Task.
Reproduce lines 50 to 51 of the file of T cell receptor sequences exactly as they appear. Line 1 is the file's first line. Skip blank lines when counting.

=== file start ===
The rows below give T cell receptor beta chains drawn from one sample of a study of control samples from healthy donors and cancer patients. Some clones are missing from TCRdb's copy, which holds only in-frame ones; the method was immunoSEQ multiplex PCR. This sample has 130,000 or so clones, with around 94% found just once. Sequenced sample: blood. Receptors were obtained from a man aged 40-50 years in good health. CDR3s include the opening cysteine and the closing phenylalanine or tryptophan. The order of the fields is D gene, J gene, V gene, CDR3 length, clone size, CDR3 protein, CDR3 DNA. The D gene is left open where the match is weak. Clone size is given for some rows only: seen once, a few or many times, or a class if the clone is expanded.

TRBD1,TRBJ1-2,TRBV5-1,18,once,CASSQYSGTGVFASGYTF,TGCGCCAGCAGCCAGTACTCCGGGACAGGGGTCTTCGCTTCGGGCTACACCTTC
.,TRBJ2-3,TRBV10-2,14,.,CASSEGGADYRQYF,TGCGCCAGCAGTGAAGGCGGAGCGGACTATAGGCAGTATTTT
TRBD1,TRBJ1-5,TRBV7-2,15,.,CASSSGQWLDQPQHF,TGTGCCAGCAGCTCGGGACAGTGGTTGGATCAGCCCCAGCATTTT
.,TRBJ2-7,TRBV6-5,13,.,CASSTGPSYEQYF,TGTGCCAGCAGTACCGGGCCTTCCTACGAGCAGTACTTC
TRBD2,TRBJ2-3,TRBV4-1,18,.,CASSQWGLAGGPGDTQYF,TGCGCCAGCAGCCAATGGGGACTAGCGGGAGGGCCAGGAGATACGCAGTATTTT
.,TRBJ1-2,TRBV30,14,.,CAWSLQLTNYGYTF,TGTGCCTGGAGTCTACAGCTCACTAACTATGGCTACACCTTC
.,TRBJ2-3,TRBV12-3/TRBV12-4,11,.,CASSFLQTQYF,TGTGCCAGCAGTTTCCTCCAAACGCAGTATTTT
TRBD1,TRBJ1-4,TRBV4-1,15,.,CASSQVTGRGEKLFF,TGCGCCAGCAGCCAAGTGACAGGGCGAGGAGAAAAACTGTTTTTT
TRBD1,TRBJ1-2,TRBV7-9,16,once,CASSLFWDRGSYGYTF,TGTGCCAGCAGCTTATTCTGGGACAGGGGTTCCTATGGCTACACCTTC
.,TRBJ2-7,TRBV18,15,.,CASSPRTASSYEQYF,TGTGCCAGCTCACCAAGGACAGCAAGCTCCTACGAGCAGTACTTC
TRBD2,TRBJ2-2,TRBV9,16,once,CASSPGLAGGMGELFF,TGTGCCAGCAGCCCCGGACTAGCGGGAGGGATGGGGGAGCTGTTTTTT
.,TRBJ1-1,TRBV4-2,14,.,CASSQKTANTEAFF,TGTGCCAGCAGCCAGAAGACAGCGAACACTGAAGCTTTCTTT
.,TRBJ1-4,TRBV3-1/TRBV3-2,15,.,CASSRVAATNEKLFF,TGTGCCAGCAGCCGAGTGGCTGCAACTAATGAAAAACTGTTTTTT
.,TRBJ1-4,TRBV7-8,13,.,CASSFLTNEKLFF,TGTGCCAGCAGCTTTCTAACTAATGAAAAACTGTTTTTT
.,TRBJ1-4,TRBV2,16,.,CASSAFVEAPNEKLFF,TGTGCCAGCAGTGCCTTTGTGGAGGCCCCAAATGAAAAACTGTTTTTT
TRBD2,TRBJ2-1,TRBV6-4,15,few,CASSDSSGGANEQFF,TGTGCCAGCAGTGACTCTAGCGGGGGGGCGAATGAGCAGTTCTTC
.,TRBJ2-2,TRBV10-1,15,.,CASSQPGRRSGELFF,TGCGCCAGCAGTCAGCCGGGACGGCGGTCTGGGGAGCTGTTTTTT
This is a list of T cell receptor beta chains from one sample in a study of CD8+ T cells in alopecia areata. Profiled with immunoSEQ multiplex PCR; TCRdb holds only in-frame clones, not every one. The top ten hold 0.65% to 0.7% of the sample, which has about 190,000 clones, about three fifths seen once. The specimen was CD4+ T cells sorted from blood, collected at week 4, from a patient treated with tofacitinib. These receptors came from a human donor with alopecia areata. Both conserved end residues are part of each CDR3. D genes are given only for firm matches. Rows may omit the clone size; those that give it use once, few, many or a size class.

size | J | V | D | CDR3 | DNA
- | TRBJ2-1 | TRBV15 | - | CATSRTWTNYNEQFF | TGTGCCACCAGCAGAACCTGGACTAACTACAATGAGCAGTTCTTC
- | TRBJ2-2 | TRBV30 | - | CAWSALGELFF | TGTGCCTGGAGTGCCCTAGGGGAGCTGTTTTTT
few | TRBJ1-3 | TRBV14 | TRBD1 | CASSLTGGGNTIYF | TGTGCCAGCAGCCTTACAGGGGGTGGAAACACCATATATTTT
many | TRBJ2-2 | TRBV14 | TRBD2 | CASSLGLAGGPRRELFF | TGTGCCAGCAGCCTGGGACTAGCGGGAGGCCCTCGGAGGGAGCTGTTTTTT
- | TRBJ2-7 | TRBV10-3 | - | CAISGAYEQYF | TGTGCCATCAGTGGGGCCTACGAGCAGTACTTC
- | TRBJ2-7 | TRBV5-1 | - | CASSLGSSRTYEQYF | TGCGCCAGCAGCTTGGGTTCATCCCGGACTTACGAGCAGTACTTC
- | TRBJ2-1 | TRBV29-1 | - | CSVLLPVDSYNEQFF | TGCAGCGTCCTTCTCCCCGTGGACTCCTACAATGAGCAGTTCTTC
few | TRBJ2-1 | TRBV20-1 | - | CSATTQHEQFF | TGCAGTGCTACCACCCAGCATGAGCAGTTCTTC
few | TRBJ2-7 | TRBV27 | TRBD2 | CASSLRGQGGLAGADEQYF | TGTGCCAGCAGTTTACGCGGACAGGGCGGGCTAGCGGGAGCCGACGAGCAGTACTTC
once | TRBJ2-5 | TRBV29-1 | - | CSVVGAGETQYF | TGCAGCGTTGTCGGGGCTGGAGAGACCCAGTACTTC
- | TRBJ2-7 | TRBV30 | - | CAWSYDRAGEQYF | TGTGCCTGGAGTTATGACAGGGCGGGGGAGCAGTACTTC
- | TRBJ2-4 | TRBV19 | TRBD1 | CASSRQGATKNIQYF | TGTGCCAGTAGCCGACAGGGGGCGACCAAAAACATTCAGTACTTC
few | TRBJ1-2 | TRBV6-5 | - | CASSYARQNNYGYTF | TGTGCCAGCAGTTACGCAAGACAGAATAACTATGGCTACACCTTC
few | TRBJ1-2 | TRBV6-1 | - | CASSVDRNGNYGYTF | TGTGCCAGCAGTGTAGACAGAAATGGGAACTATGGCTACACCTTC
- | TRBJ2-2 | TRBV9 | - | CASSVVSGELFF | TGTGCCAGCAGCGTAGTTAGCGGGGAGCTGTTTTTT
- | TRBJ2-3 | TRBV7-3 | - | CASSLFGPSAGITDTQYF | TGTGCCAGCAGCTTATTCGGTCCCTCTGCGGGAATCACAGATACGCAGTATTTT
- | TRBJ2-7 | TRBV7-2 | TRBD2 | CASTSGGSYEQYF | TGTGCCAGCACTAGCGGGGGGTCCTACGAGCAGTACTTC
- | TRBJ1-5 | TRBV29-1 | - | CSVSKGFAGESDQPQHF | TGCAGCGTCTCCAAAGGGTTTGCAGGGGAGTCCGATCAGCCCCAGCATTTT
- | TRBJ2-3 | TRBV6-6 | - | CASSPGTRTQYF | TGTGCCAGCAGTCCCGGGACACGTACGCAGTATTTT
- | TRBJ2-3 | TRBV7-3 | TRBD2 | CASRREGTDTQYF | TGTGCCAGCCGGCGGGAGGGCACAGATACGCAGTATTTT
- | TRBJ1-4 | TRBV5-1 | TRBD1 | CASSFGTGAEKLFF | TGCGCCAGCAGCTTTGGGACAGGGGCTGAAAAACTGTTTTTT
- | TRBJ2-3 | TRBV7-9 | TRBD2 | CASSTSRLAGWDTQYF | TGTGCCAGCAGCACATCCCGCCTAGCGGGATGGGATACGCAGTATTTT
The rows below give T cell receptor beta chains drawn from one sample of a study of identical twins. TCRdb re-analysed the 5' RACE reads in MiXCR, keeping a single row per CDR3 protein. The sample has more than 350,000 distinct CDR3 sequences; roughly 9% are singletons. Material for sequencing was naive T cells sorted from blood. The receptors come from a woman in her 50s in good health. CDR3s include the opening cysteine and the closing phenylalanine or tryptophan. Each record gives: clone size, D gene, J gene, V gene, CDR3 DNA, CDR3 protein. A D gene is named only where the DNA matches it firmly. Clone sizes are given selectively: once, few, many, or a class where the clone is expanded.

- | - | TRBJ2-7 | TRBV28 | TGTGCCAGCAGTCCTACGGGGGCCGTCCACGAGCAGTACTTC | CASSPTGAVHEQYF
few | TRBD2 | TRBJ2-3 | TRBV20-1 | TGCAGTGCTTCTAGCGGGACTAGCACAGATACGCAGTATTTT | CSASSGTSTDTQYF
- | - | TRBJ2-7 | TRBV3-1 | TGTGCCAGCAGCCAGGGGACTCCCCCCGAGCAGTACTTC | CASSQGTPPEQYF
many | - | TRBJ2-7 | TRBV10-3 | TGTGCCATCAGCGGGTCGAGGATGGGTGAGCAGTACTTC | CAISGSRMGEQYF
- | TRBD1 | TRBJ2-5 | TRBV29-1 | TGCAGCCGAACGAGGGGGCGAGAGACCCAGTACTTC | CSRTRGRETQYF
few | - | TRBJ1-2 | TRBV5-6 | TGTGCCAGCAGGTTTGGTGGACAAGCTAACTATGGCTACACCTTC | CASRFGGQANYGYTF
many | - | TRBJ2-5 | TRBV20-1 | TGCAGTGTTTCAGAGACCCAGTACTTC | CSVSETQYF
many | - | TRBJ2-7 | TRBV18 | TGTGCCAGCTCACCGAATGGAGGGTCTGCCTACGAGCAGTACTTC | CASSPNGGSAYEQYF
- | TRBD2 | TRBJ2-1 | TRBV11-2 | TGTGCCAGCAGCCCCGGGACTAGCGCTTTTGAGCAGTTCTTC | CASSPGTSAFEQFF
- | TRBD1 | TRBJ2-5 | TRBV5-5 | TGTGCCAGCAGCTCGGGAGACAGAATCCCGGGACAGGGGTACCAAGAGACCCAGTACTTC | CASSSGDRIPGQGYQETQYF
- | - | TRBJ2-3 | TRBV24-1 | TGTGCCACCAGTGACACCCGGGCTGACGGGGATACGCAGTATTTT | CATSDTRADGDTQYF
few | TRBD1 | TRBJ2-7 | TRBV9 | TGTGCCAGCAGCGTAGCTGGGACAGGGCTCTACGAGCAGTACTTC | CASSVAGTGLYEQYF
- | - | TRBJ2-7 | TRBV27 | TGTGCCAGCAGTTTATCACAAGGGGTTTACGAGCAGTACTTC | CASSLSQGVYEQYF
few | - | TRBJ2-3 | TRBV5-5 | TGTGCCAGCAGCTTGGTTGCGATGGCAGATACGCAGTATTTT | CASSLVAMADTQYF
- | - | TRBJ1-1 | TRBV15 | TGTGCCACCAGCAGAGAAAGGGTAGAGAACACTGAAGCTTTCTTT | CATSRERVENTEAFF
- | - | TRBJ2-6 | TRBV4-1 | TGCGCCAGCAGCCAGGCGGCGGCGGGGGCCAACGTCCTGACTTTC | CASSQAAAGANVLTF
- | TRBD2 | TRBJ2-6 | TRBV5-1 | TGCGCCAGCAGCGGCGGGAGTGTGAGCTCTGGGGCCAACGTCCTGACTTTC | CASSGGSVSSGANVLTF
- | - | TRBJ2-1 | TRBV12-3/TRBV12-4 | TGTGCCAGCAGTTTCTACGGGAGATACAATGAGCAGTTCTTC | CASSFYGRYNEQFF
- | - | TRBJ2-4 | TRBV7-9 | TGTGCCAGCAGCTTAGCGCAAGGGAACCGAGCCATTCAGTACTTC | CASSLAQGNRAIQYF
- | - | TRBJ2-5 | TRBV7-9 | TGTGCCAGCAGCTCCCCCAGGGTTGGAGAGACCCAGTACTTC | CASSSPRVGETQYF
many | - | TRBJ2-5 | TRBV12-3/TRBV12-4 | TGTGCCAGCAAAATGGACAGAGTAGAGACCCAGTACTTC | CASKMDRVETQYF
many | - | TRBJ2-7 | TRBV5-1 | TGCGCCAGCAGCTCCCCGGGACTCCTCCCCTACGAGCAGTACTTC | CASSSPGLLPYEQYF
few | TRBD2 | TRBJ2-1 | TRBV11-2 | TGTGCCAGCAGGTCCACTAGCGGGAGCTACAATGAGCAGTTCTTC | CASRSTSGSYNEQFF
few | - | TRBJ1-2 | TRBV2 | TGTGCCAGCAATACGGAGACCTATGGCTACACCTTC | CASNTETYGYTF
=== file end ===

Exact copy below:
many | - | TRBJ2-5 | TRBV20-1 | TGCAGTGTTTCAGAGACCCAGTACTTC | CSVSETQYF
many | - | TRBJ2-7 | TRBV18 | TGTGCCAGCTCACCGAATGGAGGGTCTGCCTACGAGCAGTACTTC | CASSPNGGSAYEQYF